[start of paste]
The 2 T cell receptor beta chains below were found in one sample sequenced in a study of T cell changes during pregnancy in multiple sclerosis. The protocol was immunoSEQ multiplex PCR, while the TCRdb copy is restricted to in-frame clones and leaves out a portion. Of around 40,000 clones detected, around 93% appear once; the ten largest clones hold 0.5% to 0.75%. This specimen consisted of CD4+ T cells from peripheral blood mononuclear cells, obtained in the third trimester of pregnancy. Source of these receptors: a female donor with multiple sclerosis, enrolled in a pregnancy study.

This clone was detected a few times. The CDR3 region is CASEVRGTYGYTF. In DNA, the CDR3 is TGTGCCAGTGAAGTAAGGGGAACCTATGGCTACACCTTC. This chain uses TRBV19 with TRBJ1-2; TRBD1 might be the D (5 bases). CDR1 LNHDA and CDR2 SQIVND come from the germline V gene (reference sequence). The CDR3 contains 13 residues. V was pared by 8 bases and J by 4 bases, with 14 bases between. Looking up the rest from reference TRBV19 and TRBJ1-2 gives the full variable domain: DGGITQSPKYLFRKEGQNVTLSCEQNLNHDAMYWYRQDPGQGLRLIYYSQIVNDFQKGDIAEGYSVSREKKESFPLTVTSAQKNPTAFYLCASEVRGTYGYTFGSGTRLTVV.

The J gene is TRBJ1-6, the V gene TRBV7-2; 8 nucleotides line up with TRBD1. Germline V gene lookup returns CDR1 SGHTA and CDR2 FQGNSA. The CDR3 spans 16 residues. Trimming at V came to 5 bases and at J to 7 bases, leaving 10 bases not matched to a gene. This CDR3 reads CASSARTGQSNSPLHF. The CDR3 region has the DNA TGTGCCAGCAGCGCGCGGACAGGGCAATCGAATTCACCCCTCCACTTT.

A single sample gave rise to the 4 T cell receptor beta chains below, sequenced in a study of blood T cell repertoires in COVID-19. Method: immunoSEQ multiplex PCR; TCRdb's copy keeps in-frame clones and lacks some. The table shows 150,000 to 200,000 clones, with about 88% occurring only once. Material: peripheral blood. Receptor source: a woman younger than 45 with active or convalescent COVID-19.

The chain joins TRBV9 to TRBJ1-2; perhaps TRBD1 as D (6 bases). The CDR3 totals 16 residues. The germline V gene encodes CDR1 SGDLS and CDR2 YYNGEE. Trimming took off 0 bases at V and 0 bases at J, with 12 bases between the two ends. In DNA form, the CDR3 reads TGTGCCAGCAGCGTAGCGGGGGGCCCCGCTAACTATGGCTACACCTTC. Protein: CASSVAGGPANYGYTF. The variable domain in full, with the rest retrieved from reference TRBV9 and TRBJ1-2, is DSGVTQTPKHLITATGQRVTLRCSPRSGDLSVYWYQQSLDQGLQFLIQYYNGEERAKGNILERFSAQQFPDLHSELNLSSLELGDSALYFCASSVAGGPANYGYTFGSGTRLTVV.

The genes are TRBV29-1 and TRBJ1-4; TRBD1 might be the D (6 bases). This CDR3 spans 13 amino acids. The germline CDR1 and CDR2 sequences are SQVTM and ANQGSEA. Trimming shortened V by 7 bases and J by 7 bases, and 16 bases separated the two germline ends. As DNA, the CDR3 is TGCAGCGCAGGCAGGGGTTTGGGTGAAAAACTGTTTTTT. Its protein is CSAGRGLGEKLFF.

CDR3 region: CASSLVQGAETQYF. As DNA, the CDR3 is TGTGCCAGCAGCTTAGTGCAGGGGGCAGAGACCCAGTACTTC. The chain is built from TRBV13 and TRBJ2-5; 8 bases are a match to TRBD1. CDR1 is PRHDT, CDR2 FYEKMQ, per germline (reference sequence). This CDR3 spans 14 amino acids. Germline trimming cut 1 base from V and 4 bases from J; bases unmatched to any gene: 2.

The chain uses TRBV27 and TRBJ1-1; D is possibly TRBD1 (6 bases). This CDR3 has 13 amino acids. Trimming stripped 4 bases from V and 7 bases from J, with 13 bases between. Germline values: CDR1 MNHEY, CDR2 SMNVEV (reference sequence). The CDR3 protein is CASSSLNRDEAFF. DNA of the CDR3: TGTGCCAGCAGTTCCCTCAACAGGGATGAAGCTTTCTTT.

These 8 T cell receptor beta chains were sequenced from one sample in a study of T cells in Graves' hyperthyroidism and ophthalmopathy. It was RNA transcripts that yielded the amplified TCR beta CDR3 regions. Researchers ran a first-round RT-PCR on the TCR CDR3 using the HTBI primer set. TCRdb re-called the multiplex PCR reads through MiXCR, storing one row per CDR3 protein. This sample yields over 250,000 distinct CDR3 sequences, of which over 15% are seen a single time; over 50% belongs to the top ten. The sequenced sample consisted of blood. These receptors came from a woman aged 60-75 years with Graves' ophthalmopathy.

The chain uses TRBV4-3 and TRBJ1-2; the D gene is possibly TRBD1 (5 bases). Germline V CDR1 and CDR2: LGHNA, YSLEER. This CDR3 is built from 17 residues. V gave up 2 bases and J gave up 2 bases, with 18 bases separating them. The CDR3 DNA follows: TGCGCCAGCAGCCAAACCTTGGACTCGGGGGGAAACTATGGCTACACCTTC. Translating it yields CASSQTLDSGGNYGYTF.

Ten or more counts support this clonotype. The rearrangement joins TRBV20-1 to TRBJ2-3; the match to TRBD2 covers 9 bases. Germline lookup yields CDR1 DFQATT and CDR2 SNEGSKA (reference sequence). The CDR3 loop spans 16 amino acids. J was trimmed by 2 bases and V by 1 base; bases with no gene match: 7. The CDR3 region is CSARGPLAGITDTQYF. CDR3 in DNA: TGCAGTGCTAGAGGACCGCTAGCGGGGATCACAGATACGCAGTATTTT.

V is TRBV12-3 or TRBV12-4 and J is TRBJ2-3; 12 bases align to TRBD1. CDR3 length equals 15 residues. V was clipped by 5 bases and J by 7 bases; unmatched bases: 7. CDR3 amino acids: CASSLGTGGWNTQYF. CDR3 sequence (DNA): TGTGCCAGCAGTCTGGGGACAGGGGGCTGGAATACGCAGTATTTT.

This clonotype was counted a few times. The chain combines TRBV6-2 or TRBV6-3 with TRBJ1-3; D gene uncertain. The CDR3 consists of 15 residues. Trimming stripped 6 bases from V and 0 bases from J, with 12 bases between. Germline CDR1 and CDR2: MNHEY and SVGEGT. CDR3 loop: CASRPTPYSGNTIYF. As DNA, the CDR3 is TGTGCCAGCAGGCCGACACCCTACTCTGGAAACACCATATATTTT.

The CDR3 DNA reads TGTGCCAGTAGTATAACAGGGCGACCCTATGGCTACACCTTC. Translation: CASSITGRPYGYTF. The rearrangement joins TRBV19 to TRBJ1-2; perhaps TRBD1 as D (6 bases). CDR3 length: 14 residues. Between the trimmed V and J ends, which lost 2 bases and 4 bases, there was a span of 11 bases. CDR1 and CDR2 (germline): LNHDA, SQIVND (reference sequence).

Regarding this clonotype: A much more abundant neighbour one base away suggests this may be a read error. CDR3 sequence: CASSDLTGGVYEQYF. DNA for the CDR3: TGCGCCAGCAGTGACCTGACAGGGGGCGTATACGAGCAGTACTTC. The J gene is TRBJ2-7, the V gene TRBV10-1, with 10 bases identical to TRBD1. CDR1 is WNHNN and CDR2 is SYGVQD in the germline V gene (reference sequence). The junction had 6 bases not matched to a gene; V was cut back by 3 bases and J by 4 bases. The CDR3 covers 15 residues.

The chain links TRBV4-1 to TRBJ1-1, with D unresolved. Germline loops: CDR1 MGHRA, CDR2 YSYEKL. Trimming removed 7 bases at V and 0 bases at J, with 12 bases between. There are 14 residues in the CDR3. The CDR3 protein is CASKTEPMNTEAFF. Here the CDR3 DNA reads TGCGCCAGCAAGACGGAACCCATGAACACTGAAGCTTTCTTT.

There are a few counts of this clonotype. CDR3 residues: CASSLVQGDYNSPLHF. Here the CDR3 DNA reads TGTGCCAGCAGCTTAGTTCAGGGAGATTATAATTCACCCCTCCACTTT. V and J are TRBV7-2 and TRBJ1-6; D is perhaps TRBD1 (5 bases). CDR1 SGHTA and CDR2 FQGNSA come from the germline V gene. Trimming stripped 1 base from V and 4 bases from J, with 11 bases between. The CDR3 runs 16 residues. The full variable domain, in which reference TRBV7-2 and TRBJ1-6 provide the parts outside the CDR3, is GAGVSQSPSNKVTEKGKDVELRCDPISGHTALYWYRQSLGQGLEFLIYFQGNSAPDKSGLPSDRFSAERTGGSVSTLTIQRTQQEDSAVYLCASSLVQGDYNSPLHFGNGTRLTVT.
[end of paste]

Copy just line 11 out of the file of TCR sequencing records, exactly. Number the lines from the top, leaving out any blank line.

Ten or more counts support this clonotype. The rearrangement joins TRBV20-1 to TRBJ2-3; the match to TRBD2 covers 9 bases. Germline lookup yields CDR1 DFQATT and CDR2 SNEGSKA (reference sequence). The CDR3 loop spans 16 amino acids. J was trimmed by 2 bases and V by 1 base; bases with no gene match: 7. The CDR3 region is CSARGPLAGITDTQYF. CDR3 in DNA: TGCAGTGCTAGAGGACCGCTAGCGGGGATCACAGATACGCAGTATTTT.